High school teacher Shane Hunt and entrepreneur Jamie Bell didn’t know each other when they got to talking at an education ‘hackathon’ on a Friday afternoon. By the end of the weekend, the pair had teamed up to pitch for support for a digital solution to an education challenge; they went on to win a cash injection, as well as ongoing mentoring from global consulting firm Bain & Company.
Participants at EduHack, a 56-hour hackathon-style event, had not met prior to the weekend but quickly formed teams and began developing ideas for digital innovation in education.
Team ‘Tock’ developing their flexible timetabling app
Hunt, 33, from Victoria, and Bell, 35, from South Australia, quickly discovered that they shared a frustration with the lack of innovative professional development opportunities available to Australian teachers, particularly in the public education system.
Over the weekend, the pair developed a prototype for Connect.Ed, a website that will showcase the best free professional development for teachers from around the world.
“We hear so much about best practice in countries like Finland and Denmark, but we don’t have access to the learning,” Hunt told the judging panel. “C.Ed’s point and shoot capabilities will allow innovative teachers to easily share what they’re doing and enable other teachers from all around the world to implement those practices.”
Another winning idea came from 15-year-old students Chloe, Zoe and Kallista, who bravely told the audience about their own experiences with sexism and pitched their idea for a set of learning resources and toolkits to help schools combat sexism. The girls have been connected with a range of potential supporters and provided with an advance membership to the Queens Collective, a co-working space soon to be launched in Melbourne.
Run by myEd and the Centre for New Public Education at the Foundation for Young Australians (FYA), EduHack brought together students and the education and technology communities to spark creative solutions to problems facing the education system.
As part of EduHack’s approach to breaking down the barriers between digital innovation and the education sector, staff from Bain & Company, which aims to find value across boundaries, acted as mentors to support the teams to develop and articulate their solutions.
The pitches were judged by a panel of students, teachers, tech experts and entrepreneurs, including David Faulkner from Education Changemakers; Marina Paronetto from Powerhouse HQ; Askin Morrison, Partner, Bain & Company; Prue Gurnick, winner of the 2013 ‘apps for good’ competition Adappt; and Jan Owen AM, CEO of FYA.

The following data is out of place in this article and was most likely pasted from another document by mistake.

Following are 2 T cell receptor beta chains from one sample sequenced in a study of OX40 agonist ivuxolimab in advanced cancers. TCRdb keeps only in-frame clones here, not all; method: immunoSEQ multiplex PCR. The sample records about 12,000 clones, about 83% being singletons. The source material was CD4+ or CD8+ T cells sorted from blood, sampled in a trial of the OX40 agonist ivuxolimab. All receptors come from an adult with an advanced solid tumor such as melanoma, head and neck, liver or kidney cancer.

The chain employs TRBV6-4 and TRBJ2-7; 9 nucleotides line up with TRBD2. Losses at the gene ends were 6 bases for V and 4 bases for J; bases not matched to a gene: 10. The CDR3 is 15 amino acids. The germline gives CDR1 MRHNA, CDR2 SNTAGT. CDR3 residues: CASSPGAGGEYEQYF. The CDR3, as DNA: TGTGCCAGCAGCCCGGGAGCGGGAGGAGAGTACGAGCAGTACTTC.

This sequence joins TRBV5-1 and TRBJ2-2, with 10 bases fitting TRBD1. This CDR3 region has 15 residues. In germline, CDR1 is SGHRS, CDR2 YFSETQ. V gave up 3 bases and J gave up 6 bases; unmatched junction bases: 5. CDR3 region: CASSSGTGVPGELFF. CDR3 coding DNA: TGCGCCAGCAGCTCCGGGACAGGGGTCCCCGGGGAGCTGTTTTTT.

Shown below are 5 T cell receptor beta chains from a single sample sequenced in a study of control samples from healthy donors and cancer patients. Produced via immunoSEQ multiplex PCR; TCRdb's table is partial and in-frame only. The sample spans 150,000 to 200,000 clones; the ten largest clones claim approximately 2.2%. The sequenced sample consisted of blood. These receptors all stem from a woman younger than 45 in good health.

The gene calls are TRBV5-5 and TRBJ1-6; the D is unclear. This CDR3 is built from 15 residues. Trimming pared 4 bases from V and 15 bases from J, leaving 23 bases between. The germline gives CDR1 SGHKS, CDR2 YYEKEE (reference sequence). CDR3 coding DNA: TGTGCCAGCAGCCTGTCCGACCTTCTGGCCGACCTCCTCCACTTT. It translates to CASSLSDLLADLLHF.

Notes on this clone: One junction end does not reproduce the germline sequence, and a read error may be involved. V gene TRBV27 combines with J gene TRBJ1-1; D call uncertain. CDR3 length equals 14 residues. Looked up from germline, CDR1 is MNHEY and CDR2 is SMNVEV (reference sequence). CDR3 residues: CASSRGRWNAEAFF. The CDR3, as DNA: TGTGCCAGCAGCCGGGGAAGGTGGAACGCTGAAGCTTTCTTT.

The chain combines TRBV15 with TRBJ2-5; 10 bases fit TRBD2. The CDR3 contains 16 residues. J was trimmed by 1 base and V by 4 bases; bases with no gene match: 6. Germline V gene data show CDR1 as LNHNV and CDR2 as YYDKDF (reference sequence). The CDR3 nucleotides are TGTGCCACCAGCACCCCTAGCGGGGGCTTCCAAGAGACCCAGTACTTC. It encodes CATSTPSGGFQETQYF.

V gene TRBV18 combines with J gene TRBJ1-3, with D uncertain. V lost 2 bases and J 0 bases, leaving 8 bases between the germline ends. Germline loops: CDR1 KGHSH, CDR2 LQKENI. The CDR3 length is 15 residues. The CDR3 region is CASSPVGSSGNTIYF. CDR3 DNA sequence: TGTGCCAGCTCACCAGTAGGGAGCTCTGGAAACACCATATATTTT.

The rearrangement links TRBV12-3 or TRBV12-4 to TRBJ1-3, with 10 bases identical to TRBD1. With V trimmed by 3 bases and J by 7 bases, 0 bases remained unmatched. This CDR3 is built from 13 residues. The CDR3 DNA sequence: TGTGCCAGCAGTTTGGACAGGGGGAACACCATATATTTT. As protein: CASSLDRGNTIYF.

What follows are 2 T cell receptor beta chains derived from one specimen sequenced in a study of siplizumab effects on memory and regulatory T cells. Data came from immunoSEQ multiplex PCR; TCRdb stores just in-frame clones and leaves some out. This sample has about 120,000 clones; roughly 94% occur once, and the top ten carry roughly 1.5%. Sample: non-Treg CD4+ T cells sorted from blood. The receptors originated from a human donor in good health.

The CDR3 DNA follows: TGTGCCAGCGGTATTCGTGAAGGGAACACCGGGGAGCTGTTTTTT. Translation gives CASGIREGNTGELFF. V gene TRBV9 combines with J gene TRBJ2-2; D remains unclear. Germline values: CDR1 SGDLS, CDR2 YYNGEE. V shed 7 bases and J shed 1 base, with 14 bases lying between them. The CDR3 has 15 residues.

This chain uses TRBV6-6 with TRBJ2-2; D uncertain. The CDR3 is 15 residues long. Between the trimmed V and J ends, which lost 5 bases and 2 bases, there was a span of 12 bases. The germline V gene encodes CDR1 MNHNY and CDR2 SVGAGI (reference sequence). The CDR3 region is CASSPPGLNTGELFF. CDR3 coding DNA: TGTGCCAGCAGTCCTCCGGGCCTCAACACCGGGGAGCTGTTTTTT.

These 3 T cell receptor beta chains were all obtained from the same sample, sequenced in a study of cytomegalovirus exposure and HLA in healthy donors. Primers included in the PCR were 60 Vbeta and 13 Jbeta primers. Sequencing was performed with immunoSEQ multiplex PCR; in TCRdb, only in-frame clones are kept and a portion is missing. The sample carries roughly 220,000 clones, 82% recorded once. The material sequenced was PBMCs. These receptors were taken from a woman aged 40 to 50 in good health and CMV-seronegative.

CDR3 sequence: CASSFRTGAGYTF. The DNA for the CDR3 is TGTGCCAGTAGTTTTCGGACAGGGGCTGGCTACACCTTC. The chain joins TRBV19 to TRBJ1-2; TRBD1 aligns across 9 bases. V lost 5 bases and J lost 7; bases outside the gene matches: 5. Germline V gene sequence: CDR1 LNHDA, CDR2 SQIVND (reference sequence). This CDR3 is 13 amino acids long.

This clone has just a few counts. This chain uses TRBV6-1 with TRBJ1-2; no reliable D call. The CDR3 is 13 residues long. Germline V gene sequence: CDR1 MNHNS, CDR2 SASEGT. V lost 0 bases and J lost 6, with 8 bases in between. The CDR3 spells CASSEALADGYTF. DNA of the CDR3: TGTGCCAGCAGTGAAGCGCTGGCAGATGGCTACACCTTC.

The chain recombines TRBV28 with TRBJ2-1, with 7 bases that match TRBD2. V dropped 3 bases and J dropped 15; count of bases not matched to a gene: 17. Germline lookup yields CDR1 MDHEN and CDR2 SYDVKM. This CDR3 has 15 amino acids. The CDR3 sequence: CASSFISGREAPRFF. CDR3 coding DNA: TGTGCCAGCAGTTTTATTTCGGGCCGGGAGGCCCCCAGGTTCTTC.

Other ideas pitched included a ‘meet-up’ style app to reduce drop-out rates from open online education courses; an online platform that assists non-researchers to improve their research capabilities; a website and live chat service to help students understand their study options; a flexible timetabling app; and an interactive learning resource based on the successful film I Am Eleven.
These ideas now have a second shot at winning a cash prize through the ‘People’s Choice’ round; anyone can watch their pitches and vote for their favourite at www.eduhack.com.au.
“By drawing on the experience, knowledge and insight of the technology and business communities, and partnering with teachers and students, the result overseas has been creative solutions that address real challenges,” said Rowan Kunz, Co-Founder and Chief Learning Architect at myEd.
“Too often education is something that is done to students, not with them, and EduHack aimed to empower young people to contribute their ideas and solutions to tackling education challenges,” said Ricky Campbell-Allen, Director of the Centre for New Public Education. “The ideas pitched were impressive and innovative and we look forward to seeing them take off.”
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The Centre for New Public Education is an initiative of the Foundation for Young Australians (FYA). Through alliances, advocacy, campaigns and events, the Centre for New Public Education advocates for a fairer and future focused education system where all young Australians have a role in shaping their education.
myEd is an educational technology company that helps teachers deliver personalised and engaging digital learning for students.
Carlita Bevege, Foundation for Young Australians | firstname.lastname@example.org | 03 9670 5436
Images (high resolution available on request)